Dr Jessica Meyer

Dr Jessica Meyer

University Academic Fellow in Legacies of War

0113 343 4194

Summary: The Gendering of Formal and Informal Caregiving in Interwar Britain

Location: Parkinson

Teaching Commitments: HIST3732: Men and Masculinity in Britain, c.1860-1960: War, Work and HomeFOAR2000: Research Placement

Overview

Biography

I am the University Academic Fellow in Legacies of War. From 2011 to 2015 was a Wellcome Trust Research Fellow in the History of Medicine and Medical Humanities, based in the School of History.  I graduated from Yale University in 1999 and have an MPhil in European Studies and a PhD in Modern History from the University of Cambridge.

Research Interests

My primary fields of interest is the history of gender, particularly masculine identity, and the medical history of war and conflict. My monograph on British soldiers' masculine identity during the First World War, Men of War: Masculinity and the First World War in Britain, is published by Palgrave Macmillan. I am currently working on a new book relating to my Wellcome Trust-funded project on the roles and identities of non-commissioned male medical service personnel in the British armed forces during the First World War. I have also published extensively on war disability and popular fiction. I am also particularly interested in the history of psychological disability, postwar civil reintegration and disability pensions, middlebrow, detective and adventure fiction and representations of the First World War in popular culture.

Current research projects

Masculinity and Medical Care in Britain during the First World War

I am currently in the final stages of a project examining masculine identity in relation to the experiences of male care givers in the British armed forces during the First World War, with particular reference to stretcher bearers and nursing orderlies.  The project looks at medical structures in the British armed services, their development over the course of the war and their relationship with voluntary services such as the British Red Cross and the St John's Ambulance Corps, the recruitment and training of Other Ranks medical service personnel, and the personal experiences of these men, their relationships to doctors, nurses and patients, and their perception of themselves as masculine actors in wartime.  By focusing on the status and experience of a group of men involved in service activity in a non-combatant role, I explore the gendering of care and service in wartime as well as the gendering of medical roles in British society.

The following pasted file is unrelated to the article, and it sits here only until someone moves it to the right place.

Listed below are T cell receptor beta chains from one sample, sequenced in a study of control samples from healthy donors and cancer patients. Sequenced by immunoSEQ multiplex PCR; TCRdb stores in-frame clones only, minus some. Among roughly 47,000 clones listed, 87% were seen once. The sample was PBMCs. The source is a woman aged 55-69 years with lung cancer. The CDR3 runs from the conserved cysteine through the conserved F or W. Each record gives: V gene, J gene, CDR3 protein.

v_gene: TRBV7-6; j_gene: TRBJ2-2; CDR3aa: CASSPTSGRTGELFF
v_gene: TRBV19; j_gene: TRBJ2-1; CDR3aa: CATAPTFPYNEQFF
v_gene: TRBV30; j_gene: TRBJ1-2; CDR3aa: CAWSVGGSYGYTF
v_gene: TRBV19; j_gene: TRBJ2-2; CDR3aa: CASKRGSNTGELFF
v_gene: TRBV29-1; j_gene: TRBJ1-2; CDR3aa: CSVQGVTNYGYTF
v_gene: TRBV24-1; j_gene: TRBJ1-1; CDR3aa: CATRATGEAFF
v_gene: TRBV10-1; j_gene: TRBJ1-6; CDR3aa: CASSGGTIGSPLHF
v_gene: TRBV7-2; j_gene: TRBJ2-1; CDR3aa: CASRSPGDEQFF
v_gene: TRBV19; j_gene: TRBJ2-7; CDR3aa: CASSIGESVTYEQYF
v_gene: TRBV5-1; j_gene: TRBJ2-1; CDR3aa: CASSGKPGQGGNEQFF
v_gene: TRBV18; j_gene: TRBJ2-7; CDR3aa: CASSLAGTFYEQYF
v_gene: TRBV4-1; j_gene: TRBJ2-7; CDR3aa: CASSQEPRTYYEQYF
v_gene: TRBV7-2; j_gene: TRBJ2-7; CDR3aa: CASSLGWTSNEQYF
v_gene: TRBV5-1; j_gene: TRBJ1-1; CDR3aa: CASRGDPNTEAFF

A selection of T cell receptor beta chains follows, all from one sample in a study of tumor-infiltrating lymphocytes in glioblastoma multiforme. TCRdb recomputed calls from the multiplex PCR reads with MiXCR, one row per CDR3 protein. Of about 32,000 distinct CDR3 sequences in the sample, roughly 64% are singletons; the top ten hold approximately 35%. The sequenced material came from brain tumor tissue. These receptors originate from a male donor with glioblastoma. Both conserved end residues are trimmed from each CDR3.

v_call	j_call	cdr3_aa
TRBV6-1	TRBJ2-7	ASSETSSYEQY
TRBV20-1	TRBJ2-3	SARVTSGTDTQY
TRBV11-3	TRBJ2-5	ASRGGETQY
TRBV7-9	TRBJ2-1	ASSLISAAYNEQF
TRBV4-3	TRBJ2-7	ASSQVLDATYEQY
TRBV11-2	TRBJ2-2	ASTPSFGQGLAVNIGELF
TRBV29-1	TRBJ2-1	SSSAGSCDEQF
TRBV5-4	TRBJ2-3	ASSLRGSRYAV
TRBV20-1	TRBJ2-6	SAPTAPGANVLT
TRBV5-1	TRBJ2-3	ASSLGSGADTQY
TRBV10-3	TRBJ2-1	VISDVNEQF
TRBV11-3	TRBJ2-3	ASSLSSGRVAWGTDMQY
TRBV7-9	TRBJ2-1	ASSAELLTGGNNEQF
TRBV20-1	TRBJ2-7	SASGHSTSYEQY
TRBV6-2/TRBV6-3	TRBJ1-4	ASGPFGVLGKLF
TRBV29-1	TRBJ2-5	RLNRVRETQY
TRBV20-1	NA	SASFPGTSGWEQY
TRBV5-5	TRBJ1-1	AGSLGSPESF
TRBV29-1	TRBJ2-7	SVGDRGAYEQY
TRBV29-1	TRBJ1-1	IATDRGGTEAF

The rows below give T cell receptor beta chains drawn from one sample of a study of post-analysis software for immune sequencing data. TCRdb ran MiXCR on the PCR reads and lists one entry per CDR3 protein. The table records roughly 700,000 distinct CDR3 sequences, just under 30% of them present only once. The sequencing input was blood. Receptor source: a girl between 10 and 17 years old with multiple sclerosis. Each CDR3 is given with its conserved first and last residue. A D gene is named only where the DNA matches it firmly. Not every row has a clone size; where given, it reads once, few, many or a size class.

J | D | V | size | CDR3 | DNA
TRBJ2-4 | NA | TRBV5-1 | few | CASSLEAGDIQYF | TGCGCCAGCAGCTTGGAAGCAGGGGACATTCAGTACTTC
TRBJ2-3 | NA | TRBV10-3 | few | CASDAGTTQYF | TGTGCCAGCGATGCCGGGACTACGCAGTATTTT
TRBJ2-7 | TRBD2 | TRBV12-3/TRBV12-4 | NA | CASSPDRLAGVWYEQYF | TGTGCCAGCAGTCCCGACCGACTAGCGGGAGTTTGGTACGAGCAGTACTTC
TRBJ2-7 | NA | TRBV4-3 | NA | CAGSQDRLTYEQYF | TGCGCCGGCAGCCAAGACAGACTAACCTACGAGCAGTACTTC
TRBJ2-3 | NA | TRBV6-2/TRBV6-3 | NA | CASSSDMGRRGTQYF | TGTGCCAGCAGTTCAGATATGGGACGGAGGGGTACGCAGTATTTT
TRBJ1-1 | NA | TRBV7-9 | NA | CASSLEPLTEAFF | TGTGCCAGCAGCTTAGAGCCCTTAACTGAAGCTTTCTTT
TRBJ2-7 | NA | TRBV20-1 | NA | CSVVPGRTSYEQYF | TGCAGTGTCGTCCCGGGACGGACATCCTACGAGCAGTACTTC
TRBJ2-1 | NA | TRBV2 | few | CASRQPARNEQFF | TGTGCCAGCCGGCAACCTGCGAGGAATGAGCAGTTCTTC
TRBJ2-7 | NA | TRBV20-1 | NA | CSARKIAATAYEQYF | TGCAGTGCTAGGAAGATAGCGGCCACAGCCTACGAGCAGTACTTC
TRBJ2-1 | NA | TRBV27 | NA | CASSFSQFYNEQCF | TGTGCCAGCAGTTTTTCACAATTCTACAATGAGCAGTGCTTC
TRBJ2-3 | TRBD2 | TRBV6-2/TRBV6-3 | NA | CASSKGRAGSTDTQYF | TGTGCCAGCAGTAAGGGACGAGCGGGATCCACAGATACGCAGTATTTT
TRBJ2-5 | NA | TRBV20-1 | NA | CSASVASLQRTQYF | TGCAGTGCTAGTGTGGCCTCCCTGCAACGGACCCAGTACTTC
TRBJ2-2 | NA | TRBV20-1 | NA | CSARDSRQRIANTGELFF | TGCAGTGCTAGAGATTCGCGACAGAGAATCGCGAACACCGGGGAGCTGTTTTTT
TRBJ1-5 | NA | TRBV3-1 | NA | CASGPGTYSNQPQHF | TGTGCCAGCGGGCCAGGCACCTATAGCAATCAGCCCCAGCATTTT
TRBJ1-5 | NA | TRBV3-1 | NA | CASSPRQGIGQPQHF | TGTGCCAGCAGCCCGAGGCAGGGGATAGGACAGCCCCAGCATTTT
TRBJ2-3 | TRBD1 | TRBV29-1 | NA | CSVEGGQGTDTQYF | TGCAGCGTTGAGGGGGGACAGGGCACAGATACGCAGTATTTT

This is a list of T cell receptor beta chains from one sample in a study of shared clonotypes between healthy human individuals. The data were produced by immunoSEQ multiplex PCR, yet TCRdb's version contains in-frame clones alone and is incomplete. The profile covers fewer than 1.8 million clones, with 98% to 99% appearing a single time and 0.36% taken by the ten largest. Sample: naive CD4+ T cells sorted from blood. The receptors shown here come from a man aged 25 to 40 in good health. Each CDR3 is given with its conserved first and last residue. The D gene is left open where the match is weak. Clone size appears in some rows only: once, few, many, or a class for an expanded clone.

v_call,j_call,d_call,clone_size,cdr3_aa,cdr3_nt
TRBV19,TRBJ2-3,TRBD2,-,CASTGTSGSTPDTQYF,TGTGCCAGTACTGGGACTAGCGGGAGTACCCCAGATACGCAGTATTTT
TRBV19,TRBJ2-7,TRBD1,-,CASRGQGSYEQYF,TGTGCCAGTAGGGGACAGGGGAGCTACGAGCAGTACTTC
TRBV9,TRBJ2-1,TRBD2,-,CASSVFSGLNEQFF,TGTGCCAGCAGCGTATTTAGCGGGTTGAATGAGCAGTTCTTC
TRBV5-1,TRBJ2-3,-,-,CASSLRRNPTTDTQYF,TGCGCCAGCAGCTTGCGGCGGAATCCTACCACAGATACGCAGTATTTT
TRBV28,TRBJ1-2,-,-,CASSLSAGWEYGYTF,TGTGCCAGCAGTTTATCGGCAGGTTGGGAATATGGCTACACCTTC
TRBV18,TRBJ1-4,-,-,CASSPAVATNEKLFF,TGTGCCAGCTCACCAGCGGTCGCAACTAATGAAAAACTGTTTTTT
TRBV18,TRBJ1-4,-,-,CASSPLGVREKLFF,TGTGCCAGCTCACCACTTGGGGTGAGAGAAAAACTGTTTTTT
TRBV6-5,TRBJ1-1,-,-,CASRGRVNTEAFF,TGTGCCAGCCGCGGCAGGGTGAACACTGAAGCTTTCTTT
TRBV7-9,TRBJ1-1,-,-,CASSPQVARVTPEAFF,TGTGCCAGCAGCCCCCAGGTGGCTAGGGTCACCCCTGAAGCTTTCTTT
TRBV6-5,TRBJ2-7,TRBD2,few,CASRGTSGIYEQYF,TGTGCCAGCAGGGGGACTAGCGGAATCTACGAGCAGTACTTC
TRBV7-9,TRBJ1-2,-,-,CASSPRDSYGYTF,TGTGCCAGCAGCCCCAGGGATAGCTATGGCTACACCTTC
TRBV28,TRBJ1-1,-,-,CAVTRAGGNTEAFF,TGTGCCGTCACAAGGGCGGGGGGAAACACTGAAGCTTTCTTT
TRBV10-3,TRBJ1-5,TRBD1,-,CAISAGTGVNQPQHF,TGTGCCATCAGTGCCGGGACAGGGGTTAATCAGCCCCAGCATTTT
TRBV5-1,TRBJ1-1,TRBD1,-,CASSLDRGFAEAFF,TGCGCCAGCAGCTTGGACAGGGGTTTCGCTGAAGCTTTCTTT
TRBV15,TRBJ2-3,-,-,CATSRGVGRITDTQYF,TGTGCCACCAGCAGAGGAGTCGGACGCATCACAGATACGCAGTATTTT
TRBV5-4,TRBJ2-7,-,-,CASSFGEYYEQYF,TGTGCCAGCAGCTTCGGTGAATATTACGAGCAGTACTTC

The Gendering of Formal and Informal Care in Interwar Britain


From September I will be undertaking five-year project, funded by a European Research Council Starting Grant, to examine the gendering of formal and informal forms of medical and social care for disabled British ex-servicemen after the First World War. At the centre of the project is the development of a database of the Ministry of Pension files relating to these ex-servicemen and archived by the National Archives in section PIN 26.  Using quantitative analysis of these files alongside close textual readings of a sample of the material they contain, as well as material drawn from archives of hospitals, local governments and charitable institutions, the project will uncover the types of medical and social care provided by the State, charities and the family and explore how these groups of care providers related to each other.  In doing so, it seeks to explore how medical and social care were shaped by gender in a key period of for British medical history.

Both these projects form part of the medical strand of Legacies of War: http://arts.leeds.ac.uk/legaciesofwar/. I also contribute to a number of collaborative activities within this hub, including acting as co-convenor of the Legacies of War seminar series.

In 2014 I was one of two academic advisers to the BBC World War One at Home project for the Yorkshire region.  I advised on and contributed to stories relating to North, West and South Yorkshire being broadcast by Radios York, Leeds and Sheffield respectively.

My blog about my research can be found at http://armsandthemedicalman.wordpress.com/

Potential areas of supervision

Masculinity and warfare, medicine and the First World War, warfare and disability, the history of gender in nineteenth and twentieth century Britain, the history of popular fiction

Media and Advisory Contact

I am available to the media for comment on medicine and medical care during the First World War, the First World War and popular culture and interwar detective and adventure fiction. Please feel free to contact me with any questions on these subjects you may have.